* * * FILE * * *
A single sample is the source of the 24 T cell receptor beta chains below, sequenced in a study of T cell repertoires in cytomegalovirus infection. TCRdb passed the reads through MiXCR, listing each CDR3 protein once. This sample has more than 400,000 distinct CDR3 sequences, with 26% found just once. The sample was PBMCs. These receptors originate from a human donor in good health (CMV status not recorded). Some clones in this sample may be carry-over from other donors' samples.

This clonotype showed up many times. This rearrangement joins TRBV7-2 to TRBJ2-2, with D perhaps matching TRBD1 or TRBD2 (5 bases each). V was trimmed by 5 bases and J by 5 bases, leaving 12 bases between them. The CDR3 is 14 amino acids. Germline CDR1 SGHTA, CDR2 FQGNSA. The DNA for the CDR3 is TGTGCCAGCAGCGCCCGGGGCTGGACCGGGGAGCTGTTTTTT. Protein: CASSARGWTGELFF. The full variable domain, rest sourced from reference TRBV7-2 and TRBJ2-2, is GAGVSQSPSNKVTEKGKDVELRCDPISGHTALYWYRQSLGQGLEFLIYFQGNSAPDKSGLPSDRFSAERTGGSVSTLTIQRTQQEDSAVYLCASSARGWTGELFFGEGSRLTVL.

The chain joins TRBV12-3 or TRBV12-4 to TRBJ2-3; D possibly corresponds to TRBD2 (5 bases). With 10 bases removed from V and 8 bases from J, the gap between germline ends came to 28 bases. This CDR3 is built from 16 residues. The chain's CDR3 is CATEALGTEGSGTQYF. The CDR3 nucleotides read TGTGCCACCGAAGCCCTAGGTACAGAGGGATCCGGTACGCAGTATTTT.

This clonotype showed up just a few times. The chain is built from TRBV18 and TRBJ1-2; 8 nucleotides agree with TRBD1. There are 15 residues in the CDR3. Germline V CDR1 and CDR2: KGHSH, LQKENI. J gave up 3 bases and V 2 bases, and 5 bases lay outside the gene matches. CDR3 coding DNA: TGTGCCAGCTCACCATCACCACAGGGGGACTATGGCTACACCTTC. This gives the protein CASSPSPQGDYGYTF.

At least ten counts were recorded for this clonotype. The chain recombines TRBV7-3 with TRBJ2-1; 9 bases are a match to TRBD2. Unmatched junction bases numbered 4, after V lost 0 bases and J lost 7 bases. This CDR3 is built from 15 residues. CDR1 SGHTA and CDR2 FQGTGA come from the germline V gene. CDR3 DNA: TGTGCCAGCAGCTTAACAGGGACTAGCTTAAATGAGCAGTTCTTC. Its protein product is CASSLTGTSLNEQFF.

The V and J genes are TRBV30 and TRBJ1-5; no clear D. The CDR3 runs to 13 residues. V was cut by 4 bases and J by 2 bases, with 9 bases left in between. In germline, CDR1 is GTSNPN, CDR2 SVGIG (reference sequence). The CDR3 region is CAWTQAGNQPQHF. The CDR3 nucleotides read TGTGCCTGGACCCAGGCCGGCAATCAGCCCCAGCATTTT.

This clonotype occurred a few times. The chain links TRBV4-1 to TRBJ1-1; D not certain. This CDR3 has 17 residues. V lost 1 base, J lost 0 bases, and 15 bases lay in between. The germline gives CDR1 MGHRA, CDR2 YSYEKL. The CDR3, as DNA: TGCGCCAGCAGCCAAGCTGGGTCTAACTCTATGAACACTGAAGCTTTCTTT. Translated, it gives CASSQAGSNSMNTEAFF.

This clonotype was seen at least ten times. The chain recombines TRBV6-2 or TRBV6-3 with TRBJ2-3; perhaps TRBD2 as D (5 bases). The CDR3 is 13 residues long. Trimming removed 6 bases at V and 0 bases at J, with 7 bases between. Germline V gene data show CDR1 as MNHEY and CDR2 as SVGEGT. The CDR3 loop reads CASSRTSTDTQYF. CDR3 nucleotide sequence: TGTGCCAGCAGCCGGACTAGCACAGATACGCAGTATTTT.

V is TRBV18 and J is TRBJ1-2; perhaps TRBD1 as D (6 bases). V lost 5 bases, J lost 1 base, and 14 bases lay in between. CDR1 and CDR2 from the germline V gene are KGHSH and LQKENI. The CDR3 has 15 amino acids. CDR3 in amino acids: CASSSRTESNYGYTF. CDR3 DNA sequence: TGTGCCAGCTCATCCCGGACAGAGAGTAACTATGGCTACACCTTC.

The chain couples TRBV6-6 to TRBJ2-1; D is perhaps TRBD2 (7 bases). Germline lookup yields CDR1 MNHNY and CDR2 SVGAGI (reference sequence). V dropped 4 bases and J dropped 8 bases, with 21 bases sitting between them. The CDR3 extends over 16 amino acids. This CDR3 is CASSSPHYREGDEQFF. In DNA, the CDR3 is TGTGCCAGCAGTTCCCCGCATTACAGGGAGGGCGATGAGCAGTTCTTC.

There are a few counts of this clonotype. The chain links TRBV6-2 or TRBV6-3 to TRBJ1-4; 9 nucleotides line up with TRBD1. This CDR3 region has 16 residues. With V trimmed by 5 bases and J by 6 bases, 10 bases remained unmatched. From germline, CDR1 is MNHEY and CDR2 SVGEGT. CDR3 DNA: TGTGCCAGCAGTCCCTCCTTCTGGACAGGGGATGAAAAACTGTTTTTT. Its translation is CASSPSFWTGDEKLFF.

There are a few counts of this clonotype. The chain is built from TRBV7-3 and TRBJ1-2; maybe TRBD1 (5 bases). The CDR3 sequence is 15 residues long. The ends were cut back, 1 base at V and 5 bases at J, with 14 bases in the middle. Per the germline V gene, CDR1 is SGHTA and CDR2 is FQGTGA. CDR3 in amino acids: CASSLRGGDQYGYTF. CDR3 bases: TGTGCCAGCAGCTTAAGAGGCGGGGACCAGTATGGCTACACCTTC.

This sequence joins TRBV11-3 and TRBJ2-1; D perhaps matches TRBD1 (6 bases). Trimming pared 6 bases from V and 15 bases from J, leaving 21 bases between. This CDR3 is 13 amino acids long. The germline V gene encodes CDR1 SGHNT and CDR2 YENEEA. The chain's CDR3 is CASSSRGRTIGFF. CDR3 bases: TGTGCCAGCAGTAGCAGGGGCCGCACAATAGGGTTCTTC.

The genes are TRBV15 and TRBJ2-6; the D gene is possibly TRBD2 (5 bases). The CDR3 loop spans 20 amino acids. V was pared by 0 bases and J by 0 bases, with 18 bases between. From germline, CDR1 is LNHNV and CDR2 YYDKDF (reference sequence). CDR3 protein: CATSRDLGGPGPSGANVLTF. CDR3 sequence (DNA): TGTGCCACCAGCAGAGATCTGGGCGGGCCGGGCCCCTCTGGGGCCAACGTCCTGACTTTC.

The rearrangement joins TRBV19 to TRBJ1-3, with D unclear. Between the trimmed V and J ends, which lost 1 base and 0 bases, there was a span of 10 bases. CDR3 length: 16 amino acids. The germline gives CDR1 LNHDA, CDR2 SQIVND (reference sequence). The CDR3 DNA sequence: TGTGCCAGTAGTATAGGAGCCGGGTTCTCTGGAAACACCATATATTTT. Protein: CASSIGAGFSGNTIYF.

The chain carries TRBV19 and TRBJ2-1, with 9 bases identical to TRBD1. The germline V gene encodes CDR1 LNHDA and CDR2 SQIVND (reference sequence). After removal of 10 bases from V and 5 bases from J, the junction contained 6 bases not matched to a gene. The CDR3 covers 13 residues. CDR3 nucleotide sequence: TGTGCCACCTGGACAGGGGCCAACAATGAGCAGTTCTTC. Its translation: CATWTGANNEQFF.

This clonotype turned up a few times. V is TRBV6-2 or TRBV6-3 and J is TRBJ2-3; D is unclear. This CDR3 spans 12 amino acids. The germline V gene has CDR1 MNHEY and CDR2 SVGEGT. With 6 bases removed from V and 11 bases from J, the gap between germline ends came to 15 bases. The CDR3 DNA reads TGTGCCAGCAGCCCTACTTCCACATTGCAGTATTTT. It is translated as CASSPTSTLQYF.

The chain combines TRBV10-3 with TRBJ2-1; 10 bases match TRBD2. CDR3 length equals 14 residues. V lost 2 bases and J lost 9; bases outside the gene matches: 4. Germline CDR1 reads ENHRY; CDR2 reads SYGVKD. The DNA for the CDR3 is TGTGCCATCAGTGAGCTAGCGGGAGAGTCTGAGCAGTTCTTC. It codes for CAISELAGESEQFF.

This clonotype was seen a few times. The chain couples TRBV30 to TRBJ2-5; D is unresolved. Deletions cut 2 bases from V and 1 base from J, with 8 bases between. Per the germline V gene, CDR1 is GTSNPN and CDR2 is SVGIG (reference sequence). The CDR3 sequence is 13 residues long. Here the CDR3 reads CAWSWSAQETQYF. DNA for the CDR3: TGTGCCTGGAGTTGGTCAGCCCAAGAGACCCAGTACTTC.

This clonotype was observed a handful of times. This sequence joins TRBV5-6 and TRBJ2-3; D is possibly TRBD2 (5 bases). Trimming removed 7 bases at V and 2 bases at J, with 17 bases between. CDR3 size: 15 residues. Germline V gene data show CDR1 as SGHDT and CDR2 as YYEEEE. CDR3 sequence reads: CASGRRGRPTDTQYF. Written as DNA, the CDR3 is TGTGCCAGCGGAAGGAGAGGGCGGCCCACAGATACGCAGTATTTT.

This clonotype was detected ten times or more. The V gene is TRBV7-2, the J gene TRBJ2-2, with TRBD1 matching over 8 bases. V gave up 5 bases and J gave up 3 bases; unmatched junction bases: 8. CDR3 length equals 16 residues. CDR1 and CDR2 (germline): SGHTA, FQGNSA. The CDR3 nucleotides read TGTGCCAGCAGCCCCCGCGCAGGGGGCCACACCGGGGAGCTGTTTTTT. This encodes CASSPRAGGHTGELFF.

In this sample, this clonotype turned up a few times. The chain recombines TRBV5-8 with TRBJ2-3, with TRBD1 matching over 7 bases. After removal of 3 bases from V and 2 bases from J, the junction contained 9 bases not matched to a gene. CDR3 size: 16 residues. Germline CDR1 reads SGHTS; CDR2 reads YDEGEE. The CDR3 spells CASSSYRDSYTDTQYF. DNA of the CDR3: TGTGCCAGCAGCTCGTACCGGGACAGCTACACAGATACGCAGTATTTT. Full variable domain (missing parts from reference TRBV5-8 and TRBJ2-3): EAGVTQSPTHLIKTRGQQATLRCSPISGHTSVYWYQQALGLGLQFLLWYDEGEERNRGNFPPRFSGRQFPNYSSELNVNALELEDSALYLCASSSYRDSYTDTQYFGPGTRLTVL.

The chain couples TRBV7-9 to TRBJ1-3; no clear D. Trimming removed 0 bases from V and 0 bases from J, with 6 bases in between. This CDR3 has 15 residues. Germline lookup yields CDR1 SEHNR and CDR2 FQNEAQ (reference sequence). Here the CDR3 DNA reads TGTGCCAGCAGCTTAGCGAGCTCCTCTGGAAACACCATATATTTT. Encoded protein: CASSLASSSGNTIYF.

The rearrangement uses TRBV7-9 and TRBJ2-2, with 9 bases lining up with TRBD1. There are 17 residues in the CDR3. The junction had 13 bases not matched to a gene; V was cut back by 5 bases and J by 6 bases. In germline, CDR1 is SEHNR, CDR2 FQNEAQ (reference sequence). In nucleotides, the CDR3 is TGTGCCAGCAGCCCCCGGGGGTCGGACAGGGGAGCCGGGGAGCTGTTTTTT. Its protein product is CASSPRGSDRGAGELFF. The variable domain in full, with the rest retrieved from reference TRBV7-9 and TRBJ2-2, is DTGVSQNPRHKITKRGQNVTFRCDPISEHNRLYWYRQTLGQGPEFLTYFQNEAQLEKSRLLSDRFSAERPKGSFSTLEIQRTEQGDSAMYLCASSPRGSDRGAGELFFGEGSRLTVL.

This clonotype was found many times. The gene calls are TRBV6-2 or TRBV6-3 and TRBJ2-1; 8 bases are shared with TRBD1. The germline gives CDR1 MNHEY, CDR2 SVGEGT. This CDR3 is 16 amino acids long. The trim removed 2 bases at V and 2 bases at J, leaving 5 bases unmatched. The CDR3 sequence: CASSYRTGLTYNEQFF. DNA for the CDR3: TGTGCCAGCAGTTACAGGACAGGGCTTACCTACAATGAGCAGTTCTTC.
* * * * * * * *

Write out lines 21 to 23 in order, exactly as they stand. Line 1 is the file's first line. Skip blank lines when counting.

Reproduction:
This clonotype was detected ten times or more. The V gene is TRBV7-2, the J gene TRBJ2-2, with TRBD1 matching over 8 bases. V gave up 5 bases and J gave up 3 bases; unmatched junction bases: 8. CDR3 length equals 16 residues. CDR1 and CDR2 (germline): SGHTA, FQGNSA. The CDR3 nucleotides read TGTGCCAGCAGCCCCCGCGCAGGGGGCCACACCGGGGAGCTGTTTTTT. This encodes CASSPRAGGHTGELFF.

In this sample, this clonotype turned up a few times. The chain recombines TRBV5-8 with TRBJ2-3, with TRBD1 matching over 7 bases. After removal of 3 bases from V and 2 bases from J, the junction contained 9 bases not matched to a gene. CDR3 size: 16 residues. Germline CDR1 reads SGHTS; CDR2 reads YDEGEE. The CDR3 spells CASSSYRDSYTDTQYF. DNA of the CDR3: TGTGCCAGCAGCTCGTACCGGGACAGCTACACAGATACGCAGTATTTT. Full variable domain (missing parts from reference TRBV5-8 and TRBJ2-3): EAGVTQSPTHLIKTRGQQATLRCSPISGHTSVYWYQQALGLGLQFLLWYDEGEERNRGNFPPRFSGRQFPNYSSELNVNALELEDSALYLCASSSYRDSYTDTQYFGPGTRLTVL.

The chain couples TRBV7-9 to TRBJ1-3; no clear D. Trimming removed 0 bases from V and 0 bases from J, with 6 bases in between. This CDR3 has 15 residues. Germline lookup yields CDR1 SEHNR and CDR2 FQNEAQ (reference sequence). Here the CDR3 DNA reads TGTGCCAGCAGCTTAGCGAGCTCCTCTGGAAACACCATATATTTT. Encoded protein: CASSLASSSGNTIYF.